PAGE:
Also, some of the stuff you see here is just mind-boggling, and far from anything you will see anywhere in North America or Europe. I still get a kick out of seeing refrigerators, 5-foot stacks of DVD players, big-screen TV's, and cases of beer strapped onto motorbikes. It is also impressive how many four- and five-person families are able to squeeze onto these not-so-big machines. Children nonchalantly run along the side of the road, while 7,000 motos a minute tear past them. Women in iconic conical hats ride bicycles with huge loads of recycling tied onto the back, and poles with two baskets tied to each end over their shoulder, peddling a wide array of goods. Men snooze in chairs, on the sidewalk, and on top of motos, and street vendors noisily announce what they are selling. Saigon is provides a constant stream of humanity at its most interesting.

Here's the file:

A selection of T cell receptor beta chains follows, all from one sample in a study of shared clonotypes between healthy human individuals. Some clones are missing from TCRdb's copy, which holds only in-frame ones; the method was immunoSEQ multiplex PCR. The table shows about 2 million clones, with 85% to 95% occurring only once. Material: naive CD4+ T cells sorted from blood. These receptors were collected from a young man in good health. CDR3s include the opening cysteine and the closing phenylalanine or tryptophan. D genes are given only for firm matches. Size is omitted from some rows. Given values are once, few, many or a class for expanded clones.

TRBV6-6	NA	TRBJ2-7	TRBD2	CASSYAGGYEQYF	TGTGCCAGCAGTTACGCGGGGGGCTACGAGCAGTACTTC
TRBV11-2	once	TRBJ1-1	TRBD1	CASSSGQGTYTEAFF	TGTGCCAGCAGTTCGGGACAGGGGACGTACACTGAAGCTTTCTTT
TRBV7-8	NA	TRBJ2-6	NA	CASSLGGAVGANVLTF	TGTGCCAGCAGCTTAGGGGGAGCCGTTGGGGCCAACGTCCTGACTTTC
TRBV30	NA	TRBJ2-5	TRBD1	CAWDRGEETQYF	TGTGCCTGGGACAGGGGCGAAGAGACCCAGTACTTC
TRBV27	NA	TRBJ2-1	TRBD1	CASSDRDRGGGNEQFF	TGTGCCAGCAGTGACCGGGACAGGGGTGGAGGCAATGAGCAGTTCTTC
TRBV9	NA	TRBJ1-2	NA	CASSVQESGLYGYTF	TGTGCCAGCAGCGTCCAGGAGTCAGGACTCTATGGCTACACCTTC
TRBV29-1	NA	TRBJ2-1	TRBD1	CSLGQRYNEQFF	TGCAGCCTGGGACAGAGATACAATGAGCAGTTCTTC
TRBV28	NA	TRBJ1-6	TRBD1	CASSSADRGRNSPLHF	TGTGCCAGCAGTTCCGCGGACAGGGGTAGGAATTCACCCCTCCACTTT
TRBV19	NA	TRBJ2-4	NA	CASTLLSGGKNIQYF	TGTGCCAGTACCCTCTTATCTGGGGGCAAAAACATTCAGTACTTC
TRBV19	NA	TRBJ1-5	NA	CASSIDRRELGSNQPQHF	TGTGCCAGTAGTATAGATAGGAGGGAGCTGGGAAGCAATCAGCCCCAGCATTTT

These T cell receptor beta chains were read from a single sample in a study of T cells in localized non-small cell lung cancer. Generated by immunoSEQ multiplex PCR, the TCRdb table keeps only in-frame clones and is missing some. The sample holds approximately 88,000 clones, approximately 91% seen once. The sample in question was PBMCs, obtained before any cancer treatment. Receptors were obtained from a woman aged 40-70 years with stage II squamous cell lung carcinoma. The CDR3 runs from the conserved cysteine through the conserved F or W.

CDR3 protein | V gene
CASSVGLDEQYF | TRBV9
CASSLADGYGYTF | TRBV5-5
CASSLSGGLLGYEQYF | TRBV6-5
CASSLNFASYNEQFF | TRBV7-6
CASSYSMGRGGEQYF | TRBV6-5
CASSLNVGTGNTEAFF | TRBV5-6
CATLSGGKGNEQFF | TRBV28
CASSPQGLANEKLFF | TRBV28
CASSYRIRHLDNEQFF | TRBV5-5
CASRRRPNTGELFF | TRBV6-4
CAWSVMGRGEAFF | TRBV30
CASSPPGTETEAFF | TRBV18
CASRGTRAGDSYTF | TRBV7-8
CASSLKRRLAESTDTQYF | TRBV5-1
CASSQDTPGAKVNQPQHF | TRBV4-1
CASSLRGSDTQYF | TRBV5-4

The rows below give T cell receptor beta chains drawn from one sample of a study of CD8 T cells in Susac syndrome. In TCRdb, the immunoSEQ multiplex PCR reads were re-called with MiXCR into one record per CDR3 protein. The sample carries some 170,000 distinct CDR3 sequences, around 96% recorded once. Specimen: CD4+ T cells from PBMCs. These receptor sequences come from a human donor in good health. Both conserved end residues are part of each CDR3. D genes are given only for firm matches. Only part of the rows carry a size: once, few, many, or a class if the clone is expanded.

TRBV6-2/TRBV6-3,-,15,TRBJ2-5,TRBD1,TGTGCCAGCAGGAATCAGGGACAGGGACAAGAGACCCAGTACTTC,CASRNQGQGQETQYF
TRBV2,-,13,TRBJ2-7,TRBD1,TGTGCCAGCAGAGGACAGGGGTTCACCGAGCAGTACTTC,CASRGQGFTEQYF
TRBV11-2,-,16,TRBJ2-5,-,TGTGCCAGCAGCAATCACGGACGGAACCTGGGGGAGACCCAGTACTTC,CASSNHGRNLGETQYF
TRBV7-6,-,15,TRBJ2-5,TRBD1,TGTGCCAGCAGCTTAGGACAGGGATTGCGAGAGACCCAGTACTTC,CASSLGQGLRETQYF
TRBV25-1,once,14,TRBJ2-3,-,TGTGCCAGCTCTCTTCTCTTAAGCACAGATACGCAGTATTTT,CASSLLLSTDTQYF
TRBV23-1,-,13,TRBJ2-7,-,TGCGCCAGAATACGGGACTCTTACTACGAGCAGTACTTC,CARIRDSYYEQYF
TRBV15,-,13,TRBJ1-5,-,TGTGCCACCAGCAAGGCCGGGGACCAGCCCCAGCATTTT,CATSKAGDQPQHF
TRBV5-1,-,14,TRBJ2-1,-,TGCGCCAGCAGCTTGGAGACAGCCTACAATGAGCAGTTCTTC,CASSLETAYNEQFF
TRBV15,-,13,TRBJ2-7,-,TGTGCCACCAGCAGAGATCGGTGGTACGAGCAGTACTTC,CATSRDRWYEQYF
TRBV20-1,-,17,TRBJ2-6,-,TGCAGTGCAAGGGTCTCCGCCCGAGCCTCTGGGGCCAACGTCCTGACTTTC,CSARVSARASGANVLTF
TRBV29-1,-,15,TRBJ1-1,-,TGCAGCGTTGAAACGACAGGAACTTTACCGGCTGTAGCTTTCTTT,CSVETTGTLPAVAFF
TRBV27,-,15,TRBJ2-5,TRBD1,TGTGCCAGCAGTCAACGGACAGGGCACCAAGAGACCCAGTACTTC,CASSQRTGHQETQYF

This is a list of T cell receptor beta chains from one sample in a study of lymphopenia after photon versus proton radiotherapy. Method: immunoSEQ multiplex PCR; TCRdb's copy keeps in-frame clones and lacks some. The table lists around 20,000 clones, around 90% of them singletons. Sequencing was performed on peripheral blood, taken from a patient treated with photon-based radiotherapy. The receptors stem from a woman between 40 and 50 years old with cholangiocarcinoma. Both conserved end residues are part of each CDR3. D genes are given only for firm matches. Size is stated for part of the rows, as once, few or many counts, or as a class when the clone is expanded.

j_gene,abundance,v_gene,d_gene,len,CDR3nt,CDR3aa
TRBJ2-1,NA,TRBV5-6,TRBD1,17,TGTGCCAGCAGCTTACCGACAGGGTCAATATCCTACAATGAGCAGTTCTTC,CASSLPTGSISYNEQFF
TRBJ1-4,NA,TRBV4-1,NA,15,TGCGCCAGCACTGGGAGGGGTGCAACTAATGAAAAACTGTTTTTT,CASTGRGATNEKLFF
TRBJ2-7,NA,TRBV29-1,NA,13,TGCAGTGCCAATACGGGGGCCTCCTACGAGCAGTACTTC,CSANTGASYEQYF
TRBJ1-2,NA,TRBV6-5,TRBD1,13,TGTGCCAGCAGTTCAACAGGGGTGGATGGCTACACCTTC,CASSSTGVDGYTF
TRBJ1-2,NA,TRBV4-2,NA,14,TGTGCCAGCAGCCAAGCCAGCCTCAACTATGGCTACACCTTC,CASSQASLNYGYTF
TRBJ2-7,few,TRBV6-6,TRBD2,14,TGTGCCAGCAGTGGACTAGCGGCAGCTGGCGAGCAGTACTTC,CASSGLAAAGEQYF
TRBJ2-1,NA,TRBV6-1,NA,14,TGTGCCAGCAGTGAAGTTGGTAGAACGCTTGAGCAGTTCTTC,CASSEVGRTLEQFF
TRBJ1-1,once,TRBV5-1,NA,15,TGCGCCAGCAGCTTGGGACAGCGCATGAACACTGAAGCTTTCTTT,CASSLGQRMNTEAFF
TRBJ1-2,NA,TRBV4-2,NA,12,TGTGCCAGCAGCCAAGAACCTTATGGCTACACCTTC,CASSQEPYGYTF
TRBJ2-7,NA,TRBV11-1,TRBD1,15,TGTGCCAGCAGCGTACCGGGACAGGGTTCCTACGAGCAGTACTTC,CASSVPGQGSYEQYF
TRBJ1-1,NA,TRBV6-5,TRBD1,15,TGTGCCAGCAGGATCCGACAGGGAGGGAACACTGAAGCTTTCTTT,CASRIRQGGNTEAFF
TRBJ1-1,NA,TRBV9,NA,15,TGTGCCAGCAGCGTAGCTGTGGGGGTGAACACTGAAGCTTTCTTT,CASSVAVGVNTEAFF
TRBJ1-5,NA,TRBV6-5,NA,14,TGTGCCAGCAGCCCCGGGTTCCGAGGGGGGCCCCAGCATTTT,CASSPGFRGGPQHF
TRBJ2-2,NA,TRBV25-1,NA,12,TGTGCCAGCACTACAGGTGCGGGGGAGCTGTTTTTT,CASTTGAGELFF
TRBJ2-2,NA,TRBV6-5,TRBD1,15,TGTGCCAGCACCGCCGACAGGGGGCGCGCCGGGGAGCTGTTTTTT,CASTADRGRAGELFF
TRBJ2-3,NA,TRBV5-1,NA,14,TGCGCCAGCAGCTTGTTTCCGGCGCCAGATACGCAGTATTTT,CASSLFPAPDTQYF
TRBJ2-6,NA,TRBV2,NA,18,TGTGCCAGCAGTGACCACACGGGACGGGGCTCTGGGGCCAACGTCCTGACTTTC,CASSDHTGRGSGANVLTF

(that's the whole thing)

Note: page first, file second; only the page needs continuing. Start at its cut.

Finally, for an expat, Saigon can be a relatively easy to place to live. This is a rather selfish reason, but it’s true. Enough people speak English that you can cruise by even if you barely know any Vietnamese. (Guilty. And that's not something I'm proud of.) If you've followed this blog at all you know that cost of living is far lower than anywhere in the West. I can get full meals for less than most appetizers at American restaurants, and I'm paying the same amount of rent for a 5-story house here that I paid for a dumpy, 5-room apartment in Pittsburgh. I don’t have to work all that hard to make a decent amount of money; in fact, I'm making more than I ever have. Yes, dealing with the bureaucratic nonsense of obtaining visas and work permits can be soul-crushing, but outside of that Westerners live an, at times, obscenely easy life here. I certainly wouldn’t be able to have as many stumble-home-at-4am nights, while still holding a steady job, in the U.S. as I’ve had here.
Good food, experiencing a vastly different culture firsthand, witnessing the birth of a major city, cheap drinks. What’s not to love? Well, other than the traffic…